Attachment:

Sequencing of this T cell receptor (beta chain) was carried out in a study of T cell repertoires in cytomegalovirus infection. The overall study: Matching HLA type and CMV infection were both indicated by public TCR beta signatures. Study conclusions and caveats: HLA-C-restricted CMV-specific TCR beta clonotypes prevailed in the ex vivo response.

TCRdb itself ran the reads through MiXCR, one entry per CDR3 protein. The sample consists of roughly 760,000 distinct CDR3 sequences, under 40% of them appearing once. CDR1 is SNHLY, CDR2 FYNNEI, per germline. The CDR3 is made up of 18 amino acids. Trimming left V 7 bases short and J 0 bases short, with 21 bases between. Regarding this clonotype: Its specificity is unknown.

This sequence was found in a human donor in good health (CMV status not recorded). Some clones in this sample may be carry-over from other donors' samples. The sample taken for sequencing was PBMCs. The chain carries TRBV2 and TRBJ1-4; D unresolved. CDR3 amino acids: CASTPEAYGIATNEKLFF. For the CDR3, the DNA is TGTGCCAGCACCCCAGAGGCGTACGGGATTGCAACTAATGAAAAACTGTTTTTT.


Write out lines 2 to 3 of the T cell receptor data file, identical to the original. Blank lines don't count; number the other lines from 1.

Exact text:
TCRdb itself ran the reads through MiXCR, one entry per CDR3 protein. The sample consists of roughly 760,000 distinct CDR3 sequences, under 40% of them appearing once. CDR1 is SNHLY, CDR2 FYNNEI, per germline. The CDR3 is made up of 18 amino acids. Trimming left V 7 bases short and J 0 bases short, with 21 bases between. Regarding this clonotype: Its specificity is unknown.

This sequence was found in a human donor in good health (CMV status not recorded). Some clones in this sample may be carry-over from other donors' samples. The sample taken for sequencing was PBMCs. The chain carries TRBV2 and TRBJ1-4; D unresolved. CDR3 amino acids: CASTPEAYGIATNEKLFF. For the CDR3, the DNA is TGTGCCAGCACCCCAGAGGCGTACGGGATTGCAACTAATGAAAAACTGTTTTTT.